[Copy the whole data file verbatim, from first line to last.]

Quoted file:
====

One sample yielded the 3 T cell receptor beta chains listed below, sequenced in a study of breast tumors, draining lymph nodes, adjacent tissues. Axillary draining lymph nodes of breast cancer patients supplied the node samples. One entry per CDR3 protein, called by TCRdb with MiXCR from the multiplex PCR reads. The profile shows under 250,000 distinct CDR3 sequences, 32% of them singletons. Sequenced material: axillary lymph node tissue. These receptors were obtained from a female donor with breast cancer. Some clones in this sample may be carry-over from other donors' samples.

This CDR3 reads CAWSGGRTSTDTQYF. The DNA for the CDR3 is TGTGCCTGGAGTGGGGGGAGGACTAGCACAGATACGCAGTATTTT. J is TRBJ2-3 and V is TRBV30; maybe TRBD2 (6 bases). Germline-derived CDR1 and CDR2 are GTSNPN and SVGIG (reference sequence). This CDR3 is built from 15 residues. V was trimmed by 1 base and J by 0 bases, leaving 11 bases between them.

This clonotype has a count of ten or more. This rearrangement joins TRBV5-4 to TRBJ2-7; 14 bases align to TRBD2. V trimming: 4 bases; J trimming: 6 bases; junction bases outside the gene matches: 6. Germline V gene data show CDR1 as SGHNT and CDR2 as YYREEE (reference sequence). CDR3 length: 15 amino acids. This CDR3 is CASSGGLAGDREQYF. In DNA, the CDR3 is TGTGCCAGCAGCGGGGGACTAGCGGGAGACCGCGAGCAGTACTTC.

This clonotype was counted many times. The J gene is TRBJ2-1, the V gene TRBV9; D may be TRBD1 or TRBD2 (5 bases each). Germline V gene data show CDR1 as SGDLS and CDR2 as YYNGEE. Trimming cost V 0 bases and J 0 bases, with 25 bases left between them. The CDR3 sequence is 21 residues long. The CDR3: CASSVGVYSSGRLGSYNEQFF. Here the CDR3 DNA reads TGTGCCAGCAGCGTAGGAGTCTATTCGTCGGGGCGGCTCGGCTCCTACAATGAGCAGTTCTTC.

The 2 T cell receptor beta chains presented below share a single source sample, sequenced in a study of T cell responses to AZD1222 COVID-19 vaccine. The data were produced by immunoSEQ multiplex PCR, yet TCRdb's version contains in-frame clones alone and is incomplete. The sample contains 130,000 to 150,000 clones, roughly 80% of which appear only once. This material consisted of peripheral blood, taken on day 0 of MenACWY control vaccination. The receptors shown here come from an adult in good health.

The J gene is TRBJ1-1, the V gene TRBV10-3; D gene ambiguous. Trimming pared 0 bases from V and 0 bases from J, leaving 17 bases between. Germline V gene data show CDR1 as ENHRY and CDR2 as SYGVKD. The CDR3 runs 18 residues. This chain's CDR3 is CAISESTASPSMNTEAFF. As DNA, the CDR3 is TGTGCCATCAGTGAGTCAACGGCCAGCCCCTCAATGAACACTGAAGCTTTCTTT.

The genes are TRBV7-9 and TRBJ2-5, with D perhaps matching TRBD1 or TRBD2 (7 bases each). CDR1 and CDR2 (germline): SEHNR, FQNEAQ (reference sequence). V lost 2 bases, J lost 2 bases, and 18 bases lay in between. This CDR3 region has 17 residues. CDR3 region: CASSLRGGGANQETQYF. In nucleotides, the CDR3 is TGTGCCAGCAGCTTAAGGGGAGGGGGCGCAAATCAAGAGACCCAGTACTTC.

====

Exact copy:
One sample yielded the 3 T cell receptor beta chains listed below, sequenced in a study of breast tumors, draining lymph nodes, adjacent tissues. Axillary draining lymph nodes of breast cancer patients supplied the node samples. One entry per CDR3 protein, called by TCRdb with MiXCR from the multiplex PCR reads. The profile shows under 250,000 distinct CDR3 sequences, 32% of them singletons. Sequenced material: axillary lymph node tissue. These receptors were obtained from a female donor with breast cancer. Some clones in this sample may be carry-over from other donors' samples.

This CDR3 reads CAWSGGRTSTDTQYF. The DNA for the CDR3 is TGTGCCTGGAGTGGGGGGAGGACTAGCACAGATACGCAGTATTTT. J is TRBJ2-3 and V is TRBV30; maybe TRBD2 (6 bases). Germline-derived CDR1 and CDR2 are GTSNPN and SVGIG (reference sequence). This CDR3 is built from 15 residues. V was trimmed by 1 base and J by 0 bases, leaving 11 bases between them.

This clonotype has a count of ten or more. This rearrangement joins TRBV5-4 to TRBJ2-7; 14 bases align to TRBD2. V trimming: 4 bases; J trimming: 6 bases; junction bases outside the gene matches: 6. Germline V gene data show CDR1 as SGHNT and CDR2 as YYREEE (reference sequence). CDR3 length: 15 amino acids. This CDR3 is CASSGGLAGDREQYF. In DNA, the CDR3 is TGTGCCAGCAGCGGGGGACTAGCGGGAGACCGCGAGCAGTACTTC.

This clonotype was counted many times. The J gene is TRBJ2-1, the V gene TRBV9; D may be TRBD1 or TRBD2 (5 bases each). Germline V gene data show CDR1 as SGDLS and CDR2 as YYNGEE. Trimming cost V 0 bases and J 0 bases, with 25 bases left between them. The CDR3 sequence is 21 residues long. The CDR3: CASSVGVYSSGRLGSYNEQFF. Here the CDR3 DNA reads TGTGCCAGCAGCGTAGGAGTCTATTCGTCGGGGCGGCTCGGCTCCTACAATGAGCAGTTCTTC.

The 2 T cell receptor beta chains presented below share a single source sample, sequenced in a study of T cell responses to AZD1222 COVID-19 vaccine. The data were produced by immunoSEQ multiplex PCR, yet TCRdb's version contains in-frame clones alone and is incomplete. The sample contains 130,000 to 150,000 clones, roughly 80% of which appear only once. This material consisted of peripheral blood, taken on day 0 of MenACWY control vaccination. The receptors shown here come from an adult in good health.

The J gene is TRBJ1-1, the V gene TRBV10-3; D gene ambiguous. Trimming pared 0 bases from V and 0 bases from J, leaving 17 bases between. Germline V gene data show CDR1 as ENHRY and CDR2 as SYGVKD. The CDR3 runs 18 residues. This chain's CDR3 is CAISESTASPSMNTEAFF. As DNA, the CDR3 is TGTGCCATCAGTGAGTCAACGGCCAGCCCCTCAATGAACACTGAAGCTTTCTTT.

The genes are TRBV7-9 and TRBJ2-5, with D perhaps matching TRBD1 or TRBD2 (7 bases each). CDR1 and CDR2 (germline): SEHNR, FQNEAQ (reference sequence). V lost 2 bases, J lost 2 bases, and 18 bases lay in between. This CDR3 region has 17 residues. CDR3 region: CASSLRGGGANQETQYF. In nucleotides, the CDR3 is TGTGCCAGCAGCTTAAGGGGAGGGGGCGCAAATCAAGAGACCCAGTACTTC.